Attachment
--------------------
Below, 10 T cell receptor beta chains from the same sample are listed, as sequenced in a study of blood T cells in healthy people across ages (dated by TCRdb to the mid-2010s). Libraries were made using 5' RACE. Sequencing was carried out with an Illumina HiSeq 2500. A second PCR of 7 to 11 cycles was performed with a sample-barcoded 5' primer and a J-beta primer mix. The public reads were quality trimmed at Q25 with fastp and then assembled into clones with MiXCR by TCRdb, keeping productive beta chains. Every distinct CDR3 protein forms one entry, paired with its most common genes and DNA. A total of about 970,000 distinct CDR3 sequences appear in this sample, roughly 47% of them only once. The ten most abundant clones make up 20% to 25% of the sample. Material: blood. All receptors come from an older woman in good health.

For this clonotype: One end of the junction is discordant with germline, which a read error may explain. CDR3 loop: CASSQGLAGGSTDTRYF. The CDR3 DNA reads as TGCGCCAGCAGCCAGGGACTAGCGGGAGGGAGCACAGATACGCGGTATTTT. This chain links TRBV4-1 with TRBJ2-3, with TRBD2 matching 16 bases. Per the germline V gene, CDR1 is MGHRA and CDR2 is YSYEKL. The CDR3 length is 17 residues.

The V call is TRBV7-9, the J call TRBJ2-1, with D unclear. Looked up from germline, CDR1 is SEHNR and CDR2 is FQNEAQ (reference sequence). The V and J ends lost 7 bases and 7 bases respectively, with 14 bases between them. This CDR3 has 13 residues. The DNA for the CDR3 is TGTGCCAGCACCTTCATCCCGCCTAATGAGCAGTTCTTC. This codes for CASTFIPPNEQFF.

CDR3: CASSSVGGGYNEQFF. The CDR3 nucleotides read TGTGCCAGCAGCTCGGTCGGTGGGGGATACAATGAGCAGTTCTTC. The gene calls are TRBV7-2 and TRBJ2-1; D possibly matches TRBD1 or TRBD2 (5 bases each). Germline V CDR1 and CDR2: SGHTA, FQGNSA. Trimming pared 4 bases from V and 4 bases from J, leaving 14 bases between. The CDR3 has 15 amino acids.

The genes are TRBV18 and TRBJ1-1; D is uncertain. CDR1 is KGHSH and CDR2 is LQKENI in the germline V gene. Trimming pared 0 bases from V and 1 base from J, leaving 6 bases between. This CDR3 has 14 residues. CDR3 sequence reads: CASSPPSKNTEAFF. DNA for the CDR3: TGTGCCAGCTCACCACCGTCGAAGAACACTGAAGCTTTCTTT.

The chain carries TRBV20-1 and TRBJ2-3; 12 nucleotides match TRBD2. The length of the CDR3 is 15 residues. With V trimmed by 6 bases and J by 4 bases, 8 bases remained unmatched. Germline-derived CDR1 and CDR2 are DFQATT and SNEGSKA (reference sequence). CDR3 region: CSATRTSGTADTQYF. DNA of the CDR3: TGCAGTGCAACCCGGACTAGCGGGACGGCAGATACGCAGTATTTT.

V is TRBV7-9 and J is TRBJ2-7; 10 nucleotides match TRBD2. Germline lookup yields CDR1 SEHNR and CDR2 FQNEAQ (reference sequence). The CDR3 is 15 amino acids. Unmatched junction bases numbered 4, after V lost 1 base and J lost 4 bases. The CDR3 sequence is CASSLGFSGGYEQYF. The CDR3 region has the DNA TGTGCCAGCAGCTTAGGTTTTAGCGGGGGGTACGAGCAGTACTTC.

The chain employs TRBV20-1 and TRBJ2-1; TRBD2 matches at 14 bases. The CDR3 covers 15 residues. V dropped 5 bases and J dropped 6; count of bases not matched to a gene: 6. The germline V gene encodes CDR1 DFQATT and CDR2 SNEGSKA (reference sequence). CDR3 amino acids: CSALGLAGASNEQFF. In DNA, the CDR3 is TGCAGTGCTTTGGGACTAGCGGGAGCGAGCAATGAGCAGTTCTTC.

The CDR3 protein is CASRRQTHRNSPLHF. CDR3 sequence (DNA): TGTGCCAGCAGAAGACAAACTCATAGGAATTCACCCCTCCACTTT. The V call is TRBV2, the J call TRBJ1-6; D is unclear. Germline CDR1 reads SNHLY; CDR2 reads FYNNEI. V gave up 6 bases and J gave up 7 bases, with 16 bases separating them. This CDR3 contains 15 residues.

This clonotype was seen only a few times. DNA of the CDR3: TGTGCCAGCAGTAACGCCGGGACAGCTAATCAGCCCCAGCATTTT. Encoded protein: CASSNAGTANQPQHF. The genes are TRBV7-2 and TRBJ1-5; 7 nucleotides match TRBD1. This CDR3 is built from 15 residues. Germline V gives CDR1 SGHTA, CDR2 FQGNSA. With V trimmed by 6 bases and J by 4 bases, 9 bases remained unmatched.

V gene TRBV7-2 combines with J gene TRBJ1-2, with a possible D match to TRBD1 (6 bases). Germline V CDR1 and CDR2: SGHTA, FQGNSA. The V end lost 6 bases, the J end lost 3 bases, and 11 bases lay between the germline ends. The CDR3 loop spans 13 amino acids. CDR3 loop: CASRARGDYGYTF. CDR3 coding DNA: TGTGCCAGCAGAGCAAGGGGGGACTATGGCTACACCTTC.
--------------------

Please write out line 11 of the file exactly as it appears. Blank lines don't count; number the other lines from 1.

V gene TRBV7-2 combines with J gene TRBJ1-2, with a possible D match to TRBD1 (6 bases). Germline V CDR1 and CDR2: SGHTA, FQGNSA. The V end lost 6 bases, the J end lost 3 bases, and 11 bases lay between the germline ends. The CDR3 loop spans 13 amino acids. CDR3 loop: CASRARGDYGYTF. CDR3 coding DNA: TGTGCCAGCAGAGCAAGGGGGGACTATGGCTACACCTTC.